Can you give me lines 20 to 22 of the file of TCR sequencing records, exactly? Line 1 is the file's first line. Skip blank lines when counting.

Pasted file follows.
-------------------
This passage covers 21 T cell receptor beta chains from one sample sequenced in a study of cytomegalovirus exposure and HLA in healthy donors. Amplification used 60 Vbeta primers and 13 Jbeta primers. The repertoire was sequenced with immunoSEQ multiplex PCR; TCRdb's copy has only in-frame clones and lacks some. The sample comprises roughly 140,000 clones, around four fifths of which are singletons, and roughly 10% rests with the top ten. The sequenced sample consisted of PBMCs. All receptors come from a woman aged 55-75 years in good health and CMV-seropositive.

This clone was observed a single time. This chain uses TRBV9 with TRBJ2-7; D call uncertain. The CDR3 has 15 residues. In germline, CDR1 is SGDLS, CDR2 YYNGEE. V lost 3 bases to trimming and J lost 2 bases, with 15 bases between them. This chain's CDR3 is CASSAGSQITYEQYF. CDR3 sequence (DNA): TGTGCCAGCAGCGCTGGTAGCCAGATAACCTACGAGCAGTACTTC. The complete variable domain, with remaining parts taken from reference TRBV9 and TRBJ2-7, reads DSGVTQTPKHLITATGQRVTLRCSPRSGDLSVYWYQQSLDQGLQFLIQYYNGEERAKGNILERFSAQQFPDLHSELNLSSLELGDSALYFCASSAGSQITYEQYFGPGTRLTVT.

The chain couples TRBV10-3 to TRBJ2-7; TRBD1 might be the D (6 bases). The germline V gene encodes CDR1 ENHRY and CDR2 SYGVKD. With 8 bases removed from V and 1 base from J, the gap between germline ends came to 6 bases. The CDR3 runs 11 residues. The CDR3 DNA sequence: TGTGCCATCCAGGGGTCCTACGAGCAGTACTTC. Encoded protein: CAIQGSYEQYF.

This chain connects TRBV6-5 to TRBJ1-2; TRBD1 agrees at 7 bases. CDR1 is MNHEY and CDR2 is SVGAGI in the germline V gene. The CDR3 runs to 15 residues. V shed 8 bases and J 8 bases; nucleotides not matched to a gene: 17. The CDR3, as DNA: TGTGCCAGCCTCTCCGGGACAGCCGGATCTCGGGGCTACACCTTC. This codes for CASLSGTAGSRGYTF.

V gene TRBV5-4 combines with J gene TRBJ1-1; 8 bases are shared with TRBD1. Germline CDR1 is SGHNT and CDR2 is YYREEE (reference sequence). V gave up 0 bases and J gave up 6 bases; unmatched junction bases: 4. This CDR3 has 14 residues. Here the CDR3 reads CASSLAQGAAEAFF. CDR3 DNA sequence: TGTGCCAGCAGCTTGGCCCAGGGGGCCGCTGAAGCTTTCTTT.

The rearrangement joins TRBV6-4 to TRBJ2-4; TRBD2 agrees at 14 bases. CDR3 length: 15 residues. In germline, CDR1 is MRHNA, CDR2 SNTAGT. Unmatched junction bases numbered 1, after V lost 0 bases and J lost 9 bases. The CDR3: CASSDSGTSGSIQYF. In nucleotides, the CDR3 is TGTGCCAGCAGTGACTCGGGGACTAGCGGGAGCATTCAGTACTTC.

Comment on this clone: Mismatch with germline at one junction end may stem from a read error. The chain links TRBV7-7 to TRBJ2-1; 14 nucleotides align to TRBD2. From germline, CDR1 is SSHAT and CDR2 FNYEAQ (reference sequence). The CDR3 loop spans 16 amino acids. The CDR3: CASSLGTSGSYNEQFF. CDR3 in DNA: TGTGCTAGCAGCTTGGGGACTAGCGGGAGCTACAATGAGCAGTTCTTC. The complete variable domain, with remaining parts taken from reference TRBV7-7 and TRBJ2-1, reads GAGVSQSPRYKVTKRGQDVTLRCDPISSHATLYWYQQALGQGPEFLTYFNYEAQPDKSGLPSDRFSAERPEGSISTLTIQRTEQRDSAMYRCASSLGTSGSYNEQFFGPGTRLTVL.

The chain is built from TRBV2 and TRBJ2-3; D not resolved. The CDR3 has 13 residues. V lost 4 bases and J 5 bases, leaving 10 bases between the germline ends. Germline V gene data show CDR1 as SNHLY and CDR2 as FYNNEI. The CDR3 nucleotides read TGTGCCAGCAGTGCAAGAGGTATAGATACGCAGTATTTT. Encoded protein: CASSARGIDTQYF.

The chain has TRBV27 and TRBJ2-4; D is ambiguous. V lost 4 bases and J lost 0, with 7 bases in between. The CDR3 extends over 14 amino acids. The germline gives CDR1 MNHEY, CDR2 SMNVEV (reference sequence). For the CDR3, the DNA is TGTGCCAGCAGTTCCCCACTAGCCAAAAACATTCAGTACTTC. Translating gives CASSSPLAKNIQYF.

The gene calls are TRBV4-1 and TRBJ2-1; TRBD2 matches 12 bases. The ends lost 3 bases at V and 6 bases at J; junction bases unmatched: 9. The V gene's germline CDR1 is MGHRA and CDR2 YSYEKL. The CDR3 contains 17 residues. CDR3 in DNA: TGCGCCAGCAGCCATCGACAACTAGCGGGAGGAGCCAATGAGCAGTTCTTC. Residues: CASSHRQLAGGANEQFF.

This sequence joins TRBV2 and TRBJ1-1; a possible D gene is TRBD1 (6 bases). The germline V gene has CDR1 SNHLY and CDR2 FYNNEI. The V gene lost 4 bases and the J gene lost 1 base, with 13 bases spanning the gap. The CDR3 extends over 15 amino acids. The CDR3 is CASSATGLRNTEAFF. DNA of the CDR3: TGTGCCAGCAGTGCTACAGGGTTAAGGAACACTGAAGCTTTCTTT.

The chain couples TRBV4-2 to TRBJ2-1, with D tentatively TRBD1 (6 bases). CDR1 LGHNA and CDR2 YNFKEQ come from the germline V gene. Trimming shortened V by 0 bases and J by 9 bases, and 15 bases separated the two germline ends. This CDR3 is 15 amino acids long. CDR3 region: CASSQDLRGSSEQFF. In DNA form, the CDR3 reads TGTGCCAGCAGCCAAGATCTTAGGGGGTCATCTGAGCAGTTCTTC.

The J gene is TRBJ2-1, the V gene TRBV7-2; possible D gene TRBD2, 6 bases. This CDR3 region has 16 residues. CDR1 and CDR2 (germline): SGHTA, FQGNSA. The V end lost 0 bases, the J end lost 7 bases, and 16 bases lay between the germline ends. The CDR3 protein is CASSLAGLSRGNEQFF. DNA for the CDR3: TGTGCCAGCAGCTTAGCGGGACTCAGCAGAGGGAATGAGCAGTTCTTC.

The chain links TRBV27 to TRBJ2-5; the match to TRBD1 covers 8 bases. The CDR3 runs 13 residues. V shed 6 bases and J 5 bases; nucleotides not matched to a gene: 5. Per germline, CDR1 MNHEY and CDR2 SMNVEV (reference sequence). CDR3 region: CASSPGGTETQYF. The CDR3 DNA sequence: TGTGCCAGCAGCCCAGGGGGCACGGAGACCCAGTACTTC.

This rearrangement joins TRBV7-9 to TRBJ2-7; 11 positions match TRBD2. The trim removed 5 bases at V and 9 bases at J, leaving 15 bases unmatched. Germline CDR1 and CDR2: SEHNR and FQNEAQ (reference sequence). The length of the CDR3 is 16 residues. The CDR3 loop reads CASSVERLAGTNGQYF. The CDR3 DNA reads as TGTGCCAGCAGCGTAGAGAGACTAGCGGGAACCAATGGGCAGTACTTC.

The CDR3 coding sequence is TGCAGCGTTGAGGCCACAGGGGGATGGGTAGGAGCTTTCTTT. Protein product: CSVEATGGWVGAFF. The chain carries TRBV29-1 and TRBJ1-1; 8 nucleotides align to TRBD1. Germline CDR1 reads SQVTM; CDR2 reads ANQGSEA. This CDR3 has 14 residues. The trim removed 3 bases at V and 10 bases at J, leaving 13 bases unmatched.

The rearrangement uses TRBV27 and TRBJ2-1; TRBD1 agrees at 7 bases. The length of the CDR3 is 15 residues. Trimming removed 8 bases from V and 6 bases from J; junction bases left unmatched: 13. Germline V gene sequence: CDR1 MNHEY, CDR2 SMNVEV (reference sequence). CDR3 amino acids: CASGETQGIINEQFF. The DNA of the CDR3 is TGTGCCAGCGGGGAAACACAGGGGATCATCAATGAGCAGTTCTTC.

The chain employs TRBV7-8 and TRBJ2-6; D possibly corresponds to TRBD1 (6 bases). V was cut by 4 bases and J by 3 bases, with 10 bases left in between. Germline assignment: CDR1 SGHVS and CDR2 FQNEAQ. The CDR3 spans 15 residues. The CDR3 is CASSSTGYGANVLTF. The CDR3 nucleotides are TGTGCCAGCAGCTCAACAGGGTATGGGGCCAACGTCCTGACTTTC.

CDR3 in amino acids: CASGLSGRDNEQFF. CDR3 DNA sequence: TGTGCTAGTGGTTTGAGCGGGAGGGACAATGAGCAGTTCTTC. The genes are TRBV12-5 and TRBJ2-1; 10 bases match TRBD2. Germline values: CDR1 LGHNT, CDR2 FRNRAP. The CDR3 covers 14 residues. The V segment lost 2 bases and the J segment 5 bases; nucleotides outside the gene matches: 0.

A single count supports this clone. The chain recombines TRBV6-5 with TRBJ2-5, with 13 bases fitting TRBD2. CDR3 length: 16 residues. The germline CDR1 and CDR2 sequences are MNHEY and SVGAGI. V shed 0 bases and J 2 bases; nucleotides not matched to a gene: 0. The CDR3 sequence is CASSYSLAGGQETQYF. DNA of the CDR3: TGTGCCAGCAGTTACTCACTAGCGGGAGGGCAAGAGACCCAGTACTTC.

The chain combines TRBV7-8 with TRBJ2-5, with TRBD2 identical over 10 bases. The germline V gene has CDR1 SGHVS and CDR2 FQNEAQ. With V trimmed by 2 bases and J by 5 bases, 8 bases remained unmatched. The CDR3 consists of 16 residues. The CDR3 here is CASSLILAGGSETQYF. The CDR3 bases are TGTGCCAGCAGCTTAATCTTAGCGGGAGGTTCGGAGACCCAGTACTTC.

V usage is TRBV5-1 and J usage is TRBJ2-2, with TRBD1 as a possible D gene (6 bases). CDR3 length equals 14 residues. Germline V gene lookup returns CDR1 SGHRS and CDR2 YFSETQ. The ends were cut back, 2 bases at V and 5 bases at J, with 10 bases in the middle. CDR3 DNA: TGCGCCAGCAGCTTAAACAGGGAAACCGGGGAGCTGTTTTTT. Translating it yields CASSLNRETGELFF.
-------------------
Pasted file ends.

A single count supports this clone. The chain recombines TRBV6-5 with TRBJ2-5, with 13 bases fitting TRBD2. CDR3 length: 16 residues. The germline CDR1 and CDR2 sequences are MNHEY and SVGAGI. V shed 0 bases and J 2 bases; nucleotides not matched to a gene: 0. The CDR3 sequence is CASSYSLAGGQETQYF. DNA of the CDR3: TGTGCCAGCAGTTACTCACTAGCGGGAGGGCAAGAGACCCAGTACTTC.

The chain combines TRBV7-8 with TRBJ2-5, with TRBD2 identical over 10 bases. The germline V gene has CDR1 SGHVS and CDR2 FQNEAQ. With V trimmed by 2 bases and J by 5 bases, 8 bases remained unmatched. The CDR3 consists of 16 residues. The CDR3 here is CASSLILAGGSETQYF. The CDR3 bases are TGTGCCAGCAGCTTAATCTTAGCGGGAGGTTCGGAGACCCAGTACTTC.

V usage is TRBV5-1 and J usage is TRBJ2-2, with TRBD1 as a possible D gene (6 bases). CDR3 length equals 14 residues. Germline V gene lookup returns CDR1 SGHRS and CDR2 YFSETQ. The ends were cut back, 2 bases at V and 5 bases at J, with 10 bases in the middle. CDR3 DNA: TGCGCCAGCAGCTTAAACAGGGAAACCGGGGAGCTGTTTTTT. Translating it yields CASSLNRETGELFF.